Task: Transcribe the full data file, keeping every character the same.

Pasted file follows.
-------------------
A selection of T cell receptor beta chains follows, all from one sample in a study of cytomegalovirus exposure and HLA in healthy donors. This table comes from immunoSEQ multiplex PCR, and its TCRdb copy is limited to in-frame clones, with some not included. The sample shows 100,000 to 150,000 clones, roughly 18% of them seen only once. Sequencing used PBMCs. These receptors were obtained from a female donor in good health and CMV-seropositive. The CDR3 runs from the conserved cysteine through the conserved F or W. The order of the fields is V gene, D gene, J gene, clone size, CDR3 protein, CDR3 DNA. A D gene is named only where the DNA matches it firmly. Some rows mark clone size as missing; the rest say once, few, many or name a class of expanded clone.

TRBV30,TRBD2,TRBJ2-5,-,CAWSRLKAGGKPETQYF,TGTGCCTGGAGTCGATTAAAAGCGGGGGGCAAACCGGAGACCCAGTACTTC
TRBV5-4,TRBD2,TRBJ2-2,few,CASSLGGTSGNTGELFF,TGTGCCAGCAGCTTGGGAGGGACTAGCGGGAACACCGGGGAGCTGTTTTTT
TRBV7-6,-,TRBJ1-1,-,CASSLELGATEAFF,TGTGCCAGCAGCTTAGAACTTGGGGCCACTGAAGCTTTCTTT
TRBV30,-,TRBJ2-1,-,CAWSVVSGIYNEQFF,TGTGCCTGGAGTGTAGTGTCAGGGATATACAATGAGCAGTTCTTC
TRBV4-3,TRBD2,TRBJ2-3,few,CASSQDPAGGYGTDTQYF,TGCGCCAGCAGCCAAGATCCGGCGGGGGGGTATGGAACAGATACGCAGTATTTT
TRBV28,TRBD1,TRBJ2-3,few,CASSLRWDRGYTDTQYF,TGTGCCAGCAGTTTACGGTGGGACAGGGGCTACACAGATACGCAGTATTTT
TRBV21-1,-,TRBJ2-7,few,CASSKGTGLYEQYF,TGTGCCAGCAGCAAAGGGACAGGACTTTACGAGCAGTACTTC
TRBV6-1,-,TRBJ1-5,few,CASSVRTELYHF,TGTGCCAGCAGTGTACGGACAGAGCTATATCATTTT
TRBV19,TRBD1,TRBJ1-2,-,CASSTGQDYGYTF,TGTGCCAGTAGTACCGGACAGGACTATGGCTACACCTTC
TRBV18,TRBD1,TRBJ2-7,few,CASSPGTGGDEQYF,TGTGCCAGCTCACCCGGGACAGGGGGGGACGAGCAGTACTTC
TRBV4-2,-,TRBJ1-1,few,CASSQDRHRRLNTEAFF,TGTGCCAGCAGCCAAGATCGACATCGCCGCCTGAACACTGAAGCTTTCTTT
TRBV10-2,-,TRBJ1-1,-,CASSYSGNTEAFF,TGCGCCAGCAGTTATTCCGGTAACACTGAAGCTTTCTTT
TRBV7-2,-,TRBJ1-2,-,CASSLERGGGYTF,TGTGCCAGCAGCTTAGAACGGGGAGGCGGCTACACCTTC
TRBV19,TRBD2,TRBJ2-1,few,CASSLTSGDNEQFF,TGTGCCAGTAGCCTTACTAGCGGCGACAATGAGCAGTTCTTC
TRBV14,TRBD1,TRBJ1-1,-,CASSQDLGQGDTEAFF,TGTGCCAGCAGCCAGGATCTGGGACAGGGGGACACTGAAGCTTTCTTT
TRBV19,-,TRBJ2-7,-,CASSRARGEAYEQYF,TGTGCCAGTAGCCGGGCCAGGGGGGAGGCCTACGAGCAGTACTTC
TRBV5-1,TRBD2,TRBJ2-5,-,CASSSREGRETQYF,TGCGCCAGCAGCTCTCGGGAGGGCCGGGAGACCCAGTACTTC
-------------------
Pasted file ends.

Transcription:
A selection of T cell receptor beta chains follows, all from one sample in a study of cytomegalovirus exposure and HLA in healthy donors. This table comes from immunoSEQ multiplex PCR, and its TCRdb copy is limited to in-frame clones, with some not included. The sample shows 100,000 to 150,000 clones, roughly 18% of them seen only once. Sequencing used PBMCs. These receptors were obtained from a female donor in good health and CMV-seropositive. The CDR3 runs from the conserved cysteine through the conserved F or W. The order of the fields is V gene, D gene, J gene, clone size, CDR3 protein, CDR3 DNA. A D gene is named only where the DNA matches it firmly. Some rows mark clone size as missing; the rest say once, few, many or name a class of expanded clone.

TRBV30,TRBD2,TRBJ2-5,-,CAWSRLKAGGKPETQYF,TGTGCCTGGAGTCGATTAAAAGCGGGGGGCAAACCGGAGACCCAGTACTTC
TRBV5-4,TRBD2,TRBJ2-2,few,CASSLGGTSGNTGELFF,TGTGCCAGCAGCTTGGGAGGGACTAGCGGGAACACCGGGGAGCTGTTTTTT
TRBV7-6,-,TRBJ1-1,-,CASSLELGATEAFF,TGTGCCAGCAGCTTAGAACTTGGGGCCACTGAAGCTTTCTTT
TRBV30,-,TRBJ2-1,-,CAWSVVSGIYNEQFF,TGTGCCTGGAGTGTAGTGTCAGGGATATACAATGAGCAGTTCTTC
TRBV4-3,TRBD2,TRBJ2-3,few,CASSQDPAGGYGTDTQYF,TGCGCCAGCAGCCAAGATCCGGCGGGGGGGTATGGAACAGATACGCAGTATTTT
TRBV28,TRBD1,TRBJ2-3,few,CASSLRWDRGYTDTQYF,TGTGCCAGCAGTTTACGGTGGGACAGGGGCTACACAGATACGCAGTATTTT
TRBV21-1,-,TRBJ2-7,few,CASSKGTGLYEQYF,TGTGCCAGCAGCAAAGGGACAGGACTTTACGAGCAGTACTTC
TRBV6-1,-,TRBJ1-5,few,CASSVRTELYHF,TGTGCCAGCAGTGTACGGACAGAGCTATATCATTTT
TRBV19,TRBD1,TRBJ1-2,-,CASSTGQDYGYTF,TGTGCCAGTAGTACCGGACAGGACTATGGCTACACCTTC
TRBV18,TRBD1,TRBJ2-7,few,CASSPGTGGDEQYF,TGTGCCAGCTCACCCGGGACAGGGGGGGACGAGCAGTACTTC
TRBV4-2,-,TRBJ1-1,few,CASSQDRHRRLNTEAFF,TGTGCCAGCAGCCAAGATCGACATCGCCGCCTGAACACTGAAGCTTTCTTT
TRBV10-2,-,TRBJ1-1,-,CASSYSGNTEAFF,TGCGCCAGCAGTTATTCCGGTAACACTGAAGCTTTCTTT
TRBV7-2,-,TRBJ1-2,-,CASSLERGGGYTF,TGTGCCAGCAGCTTAGAACGGGGAGGCGGCTACACCTTC
TRBV19,TRBD2,TRBJ2-1,few,CASSLTSGDNEQFF,TGTGCCAGTAGCCTTACTAGCGGCGACAATGAGCAGTTCTTC
TRBV14,TRBD1,TRBJ1-1,-,CASSQDLGQGDTEAFF,TGTGCCAGCAGCCAGGATCTGGGACAGGGGGACACTGAAGCTTTCTTT
TRBV19,-,TRBJ2-7,-,CASSRARGEAYEQYF,TGTGCCAGTAGCCGGGCCAGGGGGGAGGCCTACGAGCAGTACTTC
TRBV5-1,TRBD2,TRBJ2-5,-,CASSSREGRETQYF,TGCGCCAGCAGCTCTCGGGAGGGCCGGGAGACCCAGTACTTC